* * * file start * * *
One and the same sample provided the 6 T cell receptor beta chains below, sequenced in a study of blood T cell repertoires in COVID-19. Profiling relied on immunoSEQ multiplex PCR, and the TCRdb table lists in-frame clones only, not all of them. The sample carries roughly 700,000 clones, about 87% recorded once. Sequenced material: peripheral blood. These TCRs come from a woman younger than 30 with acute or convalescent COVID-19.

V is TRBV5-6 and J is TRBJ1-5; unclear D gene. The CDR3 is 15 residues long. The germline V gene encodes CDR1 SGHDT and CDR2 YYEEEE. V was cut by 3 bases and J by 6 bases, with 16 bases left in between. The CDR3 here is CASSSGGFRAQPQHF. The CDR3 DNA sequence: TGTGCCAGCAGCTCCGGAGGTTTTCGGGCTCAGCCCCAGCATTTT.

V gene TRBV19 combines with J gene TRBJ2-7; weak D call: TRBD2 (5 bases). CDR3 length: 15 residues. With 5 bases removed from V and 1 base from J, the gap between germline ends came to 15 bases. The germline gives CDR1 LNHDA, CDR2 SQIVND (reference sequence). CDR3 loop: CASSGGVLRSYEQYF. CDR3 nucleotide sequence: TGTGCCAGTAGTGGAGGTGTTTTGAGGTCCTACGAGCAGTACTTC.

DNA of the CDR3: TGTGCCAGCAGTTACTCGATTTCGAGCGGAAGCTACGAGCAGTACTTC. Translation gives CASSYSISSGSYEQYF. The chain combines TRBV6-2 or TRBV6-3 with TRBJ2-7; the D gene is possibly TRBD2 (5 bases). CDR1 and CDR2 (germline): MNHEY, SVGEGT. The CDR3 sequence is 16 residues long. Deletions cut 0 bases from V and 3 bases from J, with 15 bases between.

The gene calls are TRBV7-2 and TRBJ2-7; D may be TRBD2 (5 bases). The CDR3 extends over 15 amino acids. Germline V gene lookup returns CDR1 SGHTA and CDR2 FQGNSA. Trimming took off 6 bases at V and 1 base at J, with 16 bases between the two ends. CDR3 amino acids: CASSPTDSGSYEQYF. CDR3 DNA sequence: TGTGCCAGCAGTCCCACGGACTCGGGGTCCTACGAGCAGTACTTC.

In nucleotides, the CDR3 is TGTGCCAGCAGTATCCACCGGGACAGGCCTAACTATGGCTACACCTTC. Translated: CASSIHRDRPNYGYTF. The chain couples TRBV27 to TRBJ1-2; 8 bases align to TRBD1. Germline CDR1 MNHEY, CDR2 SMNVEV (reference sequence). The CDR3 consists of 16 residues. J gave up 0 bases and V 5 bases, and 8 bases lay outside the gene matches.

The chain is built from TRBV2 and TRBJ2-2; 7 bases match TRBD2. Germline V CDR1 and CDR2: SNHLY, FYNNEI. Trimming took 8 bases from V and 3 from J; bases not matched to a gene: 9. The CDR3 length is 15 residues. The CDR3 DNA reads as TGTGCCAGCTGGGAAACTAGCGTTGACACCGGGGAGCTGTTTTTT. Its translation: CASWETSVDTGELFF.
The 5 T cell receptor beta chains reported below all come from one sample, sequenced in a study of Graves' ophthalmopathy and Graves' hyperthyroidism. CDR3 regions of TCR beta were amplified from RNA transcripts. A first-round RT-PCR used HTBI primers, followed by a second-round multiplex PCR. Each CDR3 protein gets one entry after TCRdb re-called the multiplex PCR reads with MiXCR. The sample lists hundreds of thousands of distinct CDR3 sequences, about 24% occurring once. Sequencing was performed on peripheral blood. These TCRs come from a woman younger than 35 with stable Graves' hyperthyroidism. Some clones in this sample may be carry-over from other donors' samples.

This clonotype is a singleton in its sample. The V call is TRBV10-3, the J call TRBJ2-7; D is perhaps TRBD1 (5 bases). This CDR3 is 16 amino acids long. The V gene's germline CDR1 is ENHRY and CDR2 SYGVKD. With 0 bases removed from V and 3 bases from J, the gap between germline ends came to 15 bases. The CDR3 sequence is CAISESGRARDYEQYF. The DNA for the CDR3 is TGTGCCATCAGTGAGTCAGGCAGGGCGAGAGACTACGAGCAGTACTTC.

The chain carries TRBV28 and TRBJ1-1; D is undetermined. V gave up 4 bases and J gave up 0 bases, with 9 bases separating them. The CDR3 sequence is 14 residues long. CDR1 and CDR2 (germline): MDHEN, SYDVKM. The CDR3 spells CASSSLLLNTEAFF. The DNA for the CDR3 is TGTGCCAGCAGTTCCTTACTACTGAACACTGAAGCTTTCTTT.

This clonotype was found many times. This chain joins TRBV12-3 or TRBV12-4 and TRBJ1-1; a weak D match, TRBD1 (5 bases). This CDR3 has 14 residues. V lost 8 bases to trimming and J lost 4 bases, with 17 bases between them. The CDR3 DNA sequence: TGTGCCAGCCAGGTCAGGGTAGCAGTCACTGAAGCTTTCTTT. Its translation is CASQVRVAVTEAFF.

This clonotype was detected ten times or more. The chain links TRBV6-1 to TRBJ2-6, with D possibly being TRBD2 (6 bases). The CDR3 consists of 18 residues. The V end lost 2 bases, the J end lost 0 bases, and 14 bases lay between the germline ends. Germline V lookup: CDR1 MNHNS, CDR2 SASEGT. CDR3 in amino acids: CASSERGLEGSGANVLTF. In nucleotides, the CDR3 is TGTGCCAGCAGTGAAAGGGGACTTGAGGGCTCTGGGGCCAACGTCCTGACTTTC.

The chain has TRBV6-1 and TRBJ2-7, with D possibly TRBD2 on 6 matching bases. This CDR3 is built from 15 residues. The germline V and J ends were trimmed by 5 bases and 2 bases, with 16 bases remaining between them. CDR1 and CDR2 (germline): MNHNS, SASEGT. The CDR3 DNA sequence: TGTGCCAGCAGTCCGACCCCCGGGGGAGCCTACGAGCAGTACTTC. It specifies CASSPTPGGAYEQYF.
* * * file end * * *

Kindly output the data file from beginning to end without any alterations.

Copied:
One and the same sample provided the 6 T cell receptor beta chains below, sequenced in a study of blood T cell repertoires in COVID-19. Profiling relied on immunoSEQ multiplex PCR, and the TCRdb table lists in-frame clones only, not all of them. The sample carries roughly 700,000 clones, about 87% recorded once. Sequenced material: peripheral blood. These TCRs come from a woman younger than 30 with acute or convalescent COVID-19.

V is TRBV5-6 and J is TRBJ1-5; unclear D gene. The CDR3 is 15 residues long. The germline V gene encodes CDR1 SGHDT and CDR2 YYEEEE. V was cut by 3 bases and J by 6 bases, with 16 bases left in between. The CDR3 here is CASSSGGFRAQPQHF. The CDR3 DNA sequence: TGTGCCAGCAGCTCCGGAGGTTTTCGGGCTCAGCCCCAGCATTTT.

V gene TRBV19 combines with J gene TRBJ2-7; weak D call: TRBD2 (5 bases). CDR3 length: 15 residues. With 5 bases removed from V and 1 base from J, the gap between germline ends came to 15 bases. The germline gives CDR1 LNHDA, CDR2 SQIVND (reference sequence). CDR3 loop: CASSGGVLRSYEQYF. CDR3 nucleotide sequence: TGTGCCAGTAGTGGAGGTGTTTTGAGGTCCTACGAGCAGTACTTC.

DNA of the CDR3: TGTGCCAGCAGTTACTCGATTTCGAGCGGAAGCTACGAGCAGTACTTC. Translation gives CASSYSISSGSYEQYF. The chain combines TRBV6-2 or TRBV6-3 with TRBJ2-7; the D gene is possibly TRBD2 (5 bases). CDR1 and CDR2 (germline): MNHEY, SVGEGT. The CDR3 sequence is 16 residues long. Deletions cut 0 bases from V and 3 bases from J, with 15 bases between.

The gene calls are TRBV7-2 and TRBJ2-7; D may be TRBD2 (5 bases). The CDR3 extends over 15 amino acids. Germline V gene lookup returns CDR1 SGHTA and CDR2 FQGNSA. Trimming took off 6 bases at V and 1 base at J, with 16 bases between the two ends. CDR3 amino acids: CASSPTDSGSYEQYF. CDR3 DNA sequence: TGTGCCAGCAGTCCCACGGACTCGGGGTCCTACGAGCAGTACTTC.

In nucleotides, the CDR3 is TGTGCCAGCAGTATCCACCGGGACAGGCCTAACTATGGCTACACCTTC. Translated: CASSIHRDRPNYGYTF. The chain couples TRBV27 to TRBJ1-2; 8 bases align to TRBD1. Germline CDR1 MNHEY, CDR2 SMNVEV (reference sequence). The CDR3 consists of 16 residues. J gave up 0 bases and V 5 bases, and 8 bases lay outside the gene matches.

The chain is built from TRBV2 and TRBJ2-2; 7 bases match TRBD2. Germline V CDR1 and CDR2: SNHLY, FYNNEI. Trimming took 8 bases from V and 3 from J; bases not matched to a gene: 9. The CDR3 length is 15 residues. The CDR3 DNA reads as TGTGCCAGCTGGGAAACTAGCGTTGACACCGGGGAGCTGTTTTTT. Its translation: CASWETSVDTGELFF.
The 5 T cell receptor beta chains reported below all come from one sample, sequenced in a study of Graves' ophthalmopathy and Graves' hyperthyroidism. CDR3 regions of TCR beta were amplified from RNA transcripts. A first-round RT-PCR used HTBI primers, followed by a second-round multiplex PCR. Each CDR3 protein gets one entry after TCRdb re-called the multiplex PCR reads with MiXCR. The sample lists hundreds of thousands of distinct CDR3 sequences, about 24% occurring once. Sequencing was performed on peripheral blood. These TCRs come from a woman younger than 35 with stable Graves' hyperthyroidism. Some clones in this sample may be carry-over from other donors' samples.

This clonotype is a singleton in its sample. The V call is TRBV10-3, the J call TRBJ2-7; D is perhaps TRBD1 (5 bases). This CDR3 is 16 amino acids long. The V gene's germline CDR1 is ENHRY and CDR2 SYGVKD. With 0 bases removed from V and 3 bases from J, the gap between germline ends came to 15 bases. The CDR3 sequence is CAISESGRARDYEQYF. The DNA for the CDR3 is TGTGCCATCAGTGAGTCAGGCAGGGCGAGAGACTACGAGCAGTACTTC.

The chain carries TRBV28 and TRBJ1-1; D is undetermined. V gave up 4 bases and J gave up 0 bases, with 9 bases separating them. The CDR3 sequence is 14 residues long. CDR1 and CDR2 (germline): MDHEN, SYDVKM. The CDR3 spells CASSSLLLNTEAFF. The DNA for the CDR3 is TGTGCCAGCAGTTCCTTACTACTGAACACTGAAGCTTTCTTT.

This clonotype was found many times. This chain joins TRBV12-3 or TRBV12-4 and TRBJ1-1; a weak D match, TRBD1 (5 bases). This CDR3 has 14 residues. V lost 8 bases to trimming and J lost 4 bases, with 17 bases between them. The CDR3 DNA sequence: TGTGCCAGCCAGGTCAGGGTAGCAGTCACTGAAGCTTTCTTT. Its translation is CASQVRVAVTEAFF.

This clonotype was detected ten times or more. The chain links TRBV6-1 to TRBJ2-6, with D possibly being TRBD2 (6 bases). The CDR3 consists of 18 residues. The V end lost 2 bases, the J end lost 0 bases, and 14 bases lay between the germline ends. Germline V lookup: CDR1 MNHNS, CDR2 SASEGT. CDR3 in amino acids: CASSERGLEGSGANVLTF. In nucleotides, the CDR3 is TGTGCCAGCAGTGAAAGGGGACTTGAGGGCTCTGGGGCCAACGTCCTGACTTTC.

The chain has TRBV6-1 and TRBJ2-7, with D possibly TRBD2 on 6 matching bases. This CDR3 is built from 15 residues. The germline V and J ends were trimmed by 5 bases and 2 bases, with 16 bases remaining between them. CDR1 and CDR2 (germline): MNHNS, SASEGT. The CDR3 DNA sequence: TGTGCCAGCAGTCCGACCCCCGGGGGAGCCTACGAGCAGTACTTC. It specifies CASSPTPGGAYEQYF.